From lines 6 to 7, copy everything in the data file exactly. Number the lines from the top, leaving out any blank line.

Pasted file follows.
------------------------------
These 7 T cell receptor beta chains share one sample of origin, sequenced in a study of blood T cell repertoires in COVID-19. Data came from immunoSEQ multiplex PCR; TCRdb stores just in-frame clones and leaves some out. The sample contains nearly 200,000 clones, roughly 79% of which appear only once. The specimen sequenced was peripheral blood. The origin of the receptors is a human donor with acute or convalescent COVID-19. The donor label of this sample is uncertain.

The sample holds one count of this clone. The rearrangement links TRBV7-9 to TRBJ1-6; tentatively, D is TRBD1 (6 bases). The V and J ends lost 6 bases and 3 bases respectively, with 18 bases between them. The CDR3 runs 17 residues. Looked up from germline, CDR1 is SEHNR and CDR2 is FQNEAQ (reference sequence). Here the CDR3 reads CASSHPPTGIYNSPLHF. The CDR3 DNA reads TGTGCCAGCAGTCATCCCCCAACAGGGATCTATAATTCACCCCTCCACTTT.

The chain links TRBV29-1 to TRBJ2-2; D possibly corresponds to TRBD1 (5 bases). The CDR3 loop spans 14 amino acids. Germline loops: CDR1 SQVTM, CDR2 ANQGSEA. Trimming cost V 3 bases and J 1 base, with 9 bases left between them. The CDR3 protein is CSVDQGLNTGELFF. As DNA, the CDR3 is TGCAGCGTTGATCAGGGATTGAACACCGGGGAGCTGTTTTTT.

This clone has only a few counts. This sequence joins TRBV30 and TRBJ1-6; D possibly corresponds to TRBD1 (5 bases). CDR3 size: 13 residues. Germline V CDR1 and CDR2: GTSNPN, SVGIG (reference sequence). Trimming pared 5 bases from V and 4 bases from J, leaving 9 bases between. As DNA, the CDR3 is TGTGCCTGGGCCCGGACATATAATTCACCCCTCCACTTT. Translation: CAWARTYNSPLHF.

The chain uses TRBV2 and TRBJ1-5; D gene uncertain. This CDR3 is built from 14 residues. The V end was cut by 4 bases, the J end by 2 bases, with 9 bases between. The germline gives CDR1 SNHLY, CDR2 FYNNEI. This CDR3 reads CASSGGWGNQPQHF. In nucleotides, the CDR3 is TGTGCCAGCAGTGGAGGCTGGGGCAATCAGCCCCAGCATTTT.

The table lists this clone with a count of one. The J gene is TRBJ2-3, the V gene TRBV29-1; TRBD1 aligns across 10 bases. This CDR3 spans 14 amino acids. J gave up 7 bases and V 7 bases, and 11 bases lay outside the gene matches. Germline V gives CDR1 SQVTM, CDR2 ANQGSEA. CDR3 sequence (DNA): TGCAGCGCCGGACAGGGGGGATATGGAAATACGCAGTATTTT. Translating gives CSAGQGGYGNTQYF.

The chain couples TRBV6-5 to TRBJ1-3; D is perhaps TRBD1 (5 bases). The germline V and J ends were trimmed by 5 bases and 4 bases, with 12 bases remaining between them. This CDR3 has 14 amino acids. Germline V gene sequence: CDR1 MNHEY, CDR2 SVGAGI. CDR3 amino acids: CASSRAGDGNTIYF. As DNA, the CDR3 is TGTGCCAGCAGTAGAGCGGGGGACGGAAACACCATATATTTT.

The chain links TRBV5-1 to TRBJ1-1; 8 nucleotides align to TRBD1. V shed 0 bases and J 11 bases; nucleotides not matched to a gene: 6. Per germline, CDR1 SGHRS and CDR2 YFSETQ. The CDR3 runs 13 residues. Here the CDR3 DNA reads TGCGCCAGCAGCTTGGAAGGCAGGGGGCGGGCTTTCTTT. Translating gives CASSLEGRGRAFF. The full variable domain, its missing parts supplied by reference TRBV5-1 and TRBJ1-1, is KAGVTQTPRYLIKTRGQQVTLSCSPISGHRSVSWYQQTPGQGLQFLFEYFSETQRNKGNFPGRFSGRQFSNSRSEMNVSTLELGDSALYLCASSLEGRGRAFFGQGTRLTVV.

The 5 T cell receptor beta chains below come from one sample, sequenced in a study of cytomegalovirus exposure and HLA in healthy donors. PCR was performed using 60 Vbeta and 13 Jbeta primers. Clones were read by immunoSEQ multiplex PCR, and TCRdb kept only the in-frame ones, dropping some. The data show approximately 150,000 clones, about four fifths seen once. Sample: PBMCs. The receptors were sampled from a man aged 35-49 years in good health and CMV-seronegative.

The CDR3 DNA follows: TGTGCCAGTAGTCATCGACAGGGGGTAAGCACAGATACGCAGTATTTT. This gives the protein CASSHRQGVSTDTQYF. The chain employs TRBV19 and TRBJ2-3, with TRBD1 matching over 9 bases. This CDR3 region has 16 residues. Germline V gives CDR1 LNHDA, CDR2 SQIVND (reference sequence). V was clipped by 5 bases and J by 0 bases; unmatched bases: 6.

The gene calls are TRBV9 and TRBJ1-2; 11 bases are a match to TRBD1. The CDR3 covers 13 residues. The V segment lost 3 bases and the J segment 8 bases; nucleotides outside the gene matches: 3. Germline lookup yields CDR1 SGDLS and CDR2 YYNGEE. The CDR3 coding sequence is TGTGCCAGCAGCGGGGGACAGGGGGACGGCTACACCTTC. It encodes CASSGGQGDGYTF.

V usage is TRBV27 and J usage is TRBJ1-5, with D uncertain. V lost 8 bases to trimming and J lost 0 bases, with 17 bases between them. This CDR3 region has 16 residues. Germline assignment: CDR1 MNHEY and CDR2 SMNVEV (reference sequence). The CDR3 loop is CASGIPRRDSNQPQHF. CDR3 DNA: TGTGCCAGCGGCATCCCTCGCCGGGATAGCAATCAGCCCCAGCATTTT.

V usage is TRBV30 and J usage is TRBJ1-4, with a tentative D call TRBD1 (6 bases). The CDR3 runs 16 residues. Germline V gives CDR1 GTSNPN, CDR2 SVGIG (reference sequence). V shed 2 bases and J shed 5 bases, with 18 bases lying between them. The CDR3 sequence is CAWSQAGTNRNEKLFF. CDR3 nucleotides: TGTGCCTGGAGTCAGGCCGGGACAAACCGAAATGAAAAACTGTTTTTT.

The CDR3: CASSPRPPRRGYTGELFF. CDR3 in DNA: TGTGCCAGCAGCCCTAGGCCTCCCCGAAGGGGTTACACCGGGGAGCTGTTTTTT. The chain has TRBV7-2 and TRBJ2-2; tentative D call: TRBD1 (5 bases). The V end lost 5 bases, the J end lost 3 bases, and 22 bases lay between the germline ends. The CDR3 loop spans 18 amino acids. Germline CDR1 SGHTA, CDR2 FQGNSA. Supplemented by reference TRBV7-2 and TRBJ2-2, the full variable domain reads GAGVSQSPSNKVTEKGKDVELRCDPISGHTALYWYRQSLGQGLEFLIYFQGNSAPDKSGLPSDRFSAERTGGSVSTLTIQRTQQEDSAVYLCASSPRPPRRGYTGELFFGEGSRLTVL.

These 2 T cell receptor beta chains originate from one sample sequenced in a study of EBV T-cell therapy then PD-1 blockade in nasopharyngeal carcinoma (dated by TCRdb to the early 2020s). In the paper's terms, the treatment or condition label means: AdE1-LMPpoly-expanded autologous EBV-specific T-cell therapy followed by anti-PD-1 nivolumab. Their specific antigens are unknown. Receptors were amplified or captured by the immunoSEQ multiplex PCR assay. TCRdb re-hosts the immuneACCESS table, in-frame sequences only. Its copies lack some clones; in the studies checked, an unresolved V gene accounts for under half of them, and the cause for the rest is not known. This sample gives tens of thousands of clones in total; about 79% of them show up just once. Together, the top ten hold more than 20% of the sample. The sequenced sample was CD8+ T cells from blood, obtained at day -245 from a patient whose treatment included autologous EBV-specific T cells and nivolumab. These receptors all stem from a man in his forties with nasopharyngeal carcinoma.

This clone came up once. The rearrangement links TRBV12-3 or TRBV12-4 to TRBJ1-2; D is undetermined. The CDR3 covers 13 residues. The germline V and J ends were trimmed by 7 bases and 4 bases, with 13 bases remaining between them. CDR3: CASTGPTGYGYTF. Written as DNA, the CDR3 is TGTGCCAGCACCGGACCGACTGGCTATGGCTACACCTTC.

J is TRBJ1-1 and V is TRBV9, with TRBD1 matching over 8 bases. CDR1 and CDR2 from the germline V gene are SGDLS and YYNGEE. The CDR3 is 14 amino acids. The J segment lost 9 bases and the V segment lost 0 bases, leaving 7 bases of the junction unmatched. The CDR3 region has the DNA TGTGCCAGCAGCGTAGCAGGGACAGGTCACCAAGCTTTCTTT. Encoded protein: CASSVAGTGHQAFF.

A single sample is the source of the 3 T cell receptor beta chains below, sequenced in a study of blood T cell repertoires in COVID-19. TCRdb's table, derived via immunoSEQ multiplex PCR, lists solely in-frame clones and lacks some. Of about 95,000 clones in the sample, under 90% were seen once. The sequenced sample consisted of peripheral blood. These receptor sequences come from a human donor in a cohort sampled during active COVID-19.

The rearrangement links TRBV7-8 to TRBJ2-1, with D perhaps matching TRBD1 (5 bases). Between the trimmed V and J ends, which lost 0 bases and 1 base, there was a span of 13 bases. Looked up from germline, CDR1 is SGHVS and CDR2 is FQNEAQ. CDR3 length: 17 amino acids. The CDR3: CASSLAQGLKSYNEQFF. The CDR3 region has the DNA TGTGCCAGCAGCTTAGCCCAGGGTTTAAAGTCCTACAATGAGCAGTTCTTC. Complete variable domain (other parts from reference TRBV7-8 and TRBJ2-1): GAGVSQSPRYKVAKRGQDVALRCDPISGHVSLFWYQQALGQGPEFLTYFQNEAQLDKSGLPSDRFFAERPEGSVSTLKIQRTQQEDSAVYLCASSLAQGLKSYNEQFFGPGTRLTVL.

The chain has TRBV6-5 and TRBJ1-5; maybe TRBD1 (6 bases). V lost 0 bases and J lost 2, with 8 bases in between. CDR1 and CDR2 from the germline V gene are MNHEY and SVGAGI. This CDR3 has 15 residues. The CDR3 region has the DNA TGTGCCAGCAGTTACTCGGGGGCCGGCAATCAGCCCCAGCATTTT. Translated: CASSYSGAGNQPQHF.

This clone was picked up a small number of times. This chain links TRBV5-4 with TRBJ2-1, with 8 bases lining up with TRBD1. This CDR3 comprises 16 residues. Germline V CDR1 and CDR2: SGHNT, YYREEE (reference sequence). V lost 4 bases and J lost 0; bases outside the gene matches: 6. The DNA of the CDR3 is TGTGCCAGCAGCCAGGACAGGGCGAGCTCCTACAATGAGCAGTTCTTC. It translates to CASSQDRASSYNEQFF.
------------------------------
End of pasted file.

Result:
The table lists this clone with a count of one. The J gene is TRBJ2-3, the V gene TRBV29-1; TRBD1 aligns across 10 bases. This CDR3 spans 14 amino acids. J gave up 7 bases and V 7 bases, and 11 bases lay outside the gene matches. Germline V gives CDR1 SQVTM, CDR2 ANQGSEA. CDR3 sequence (DNA): TGCAGCGCCGGACAGGGGGGATATGGAAATACGCAGTATTTT. Translating gives CSAGQGGYGNTQYF.

The chain couples TRBV6-5 to TRBJ1-3; D is perhaps TRBD1 (5 bases). The germline V and J ends were trimmed by 5 bases and 4 bases, with 12 bases remaining between them. This CDR3 has 14 amino acids. Germline V gene sequence: CDR1 MNHEY, CDR2 SVGAGI. CDR3 amino acids: CASSRAGDGNTIYF. As DNA, the CDR3 is TGTGCCAGCAGTAGAGCGGGGGACGGAAACACCATATATTTT.